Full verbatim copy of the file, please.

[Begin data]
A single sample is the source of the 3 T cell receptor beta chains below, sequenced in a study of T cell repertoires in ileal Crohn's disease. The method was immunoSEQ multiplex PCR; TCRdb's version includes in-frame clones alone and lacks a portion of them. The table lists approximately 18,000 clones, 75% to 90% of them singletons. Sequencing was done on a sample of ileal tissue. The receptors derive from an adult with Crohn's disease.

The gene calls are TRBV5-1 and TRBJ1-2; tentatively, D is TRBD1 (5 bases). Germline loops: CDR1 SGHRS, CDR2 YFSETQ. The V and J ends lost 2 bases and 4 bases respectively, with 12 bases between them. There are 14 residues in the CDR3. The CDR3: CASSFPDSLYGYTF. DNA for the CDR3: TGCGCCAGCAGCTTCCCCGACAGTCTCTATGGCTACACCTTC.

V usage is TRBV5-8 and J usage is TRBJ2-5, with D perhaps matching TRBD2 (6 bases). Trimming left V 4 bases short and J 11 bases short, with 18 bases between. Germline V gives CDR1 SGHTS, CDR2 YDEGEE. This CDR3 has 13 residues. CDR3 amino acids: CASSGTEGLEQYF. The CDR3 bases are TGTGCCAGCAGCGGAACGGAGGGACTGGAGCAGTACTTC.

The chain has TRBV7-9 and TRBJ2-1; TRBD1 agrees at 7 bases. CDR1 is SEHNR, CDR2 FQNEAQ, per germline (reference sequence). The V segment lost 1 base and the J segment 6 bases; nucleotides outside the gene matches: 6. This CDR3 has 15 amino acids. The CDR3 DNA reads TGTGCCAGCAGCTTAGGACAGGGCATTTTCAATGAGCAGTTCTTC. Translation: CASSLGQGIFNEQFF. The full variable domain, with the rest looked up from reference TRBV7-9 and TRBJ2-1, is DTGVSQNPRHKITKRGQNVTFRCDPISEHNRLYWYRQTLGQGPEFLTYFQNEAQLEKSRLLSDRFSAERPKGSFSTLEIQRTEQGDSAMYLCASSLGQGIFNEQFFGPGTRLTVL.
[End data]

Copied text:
A single sample is the source of the 3 T cell receptor beta chains below, sequenced in a study of T cell repertoires in ileal Crohn's disease. The method was immunoSEQ multiplex PCR; TCRdb's version includes in-frame clones alone and lacks a portion of them. The table lists approximately 18,000 clones, 75% to 90% of them singletons. Sequencing was done on a sample of ileal tissue. The receptors derive from an adult with Crohn's disease.

The gene calls are TRBV5-1 and TRBJ1-2; tentatively, D is TRBD1 (5 bases). Germline loops: CDR1 SGHRS, CDR2 YFSETQ. The V and J ends lost 2 bases and 4 bases respectively, with 12 bases between them. There are 14 residues in the CDR3. The CDR3: CASSFPDSLYGYTF. DNA for the CDR3: TGCGCCAGCAGCTTCCCCGACAGTCTCTATGGCTACACCTTC.

V usage is TRBV5-8 and J usage is TRBJ2-5, with D perhaps matching TRBD2 (6 bases). Trimming left V 4 bases short and J 11 bases short, with 18 bases between. Germline V gives CDR1 SGHTS, CDR2 YDEGEE. This CDR3 has 13 residues. CDR3 amino acids: CASSGTEGLEQYF. The CDR3 bases are TGTGCCAGCAGCGGAACGGAGGGACTGGAGCAGTACTTC.

The chain has TRBV7-9 and TRBJ2-1; TRBD1 agrees at 7 bases. CDR1 is SEHNR, CDR2 FQNEAQ, per germline (reference sequence). The V segment lost 1 base and the J segment 6 bases; nucleotides outside the gene matches: 6. This CDR3 has 15 amino acids. The CDR3 DNA reads TGTGCCAGCAGCTTAGGACAGGGCATTTTCAATGAGCAGTTCTTC. Translation: CASSLGQGIFNEQFF. The full variable domain, with the rest looked up from reference TRBV7-9 and TRBJ2-1, is DTGVSQNPRHKITKRGQNVTFRCDPISEHNRLYWYRQTLGQGPEFLTYFQNEAQLEKSRLLSDRFSAERPKGSFSTLEIQRTEQGDSAMYLCASSLGQGIFNEQFFGPGTRLTVL.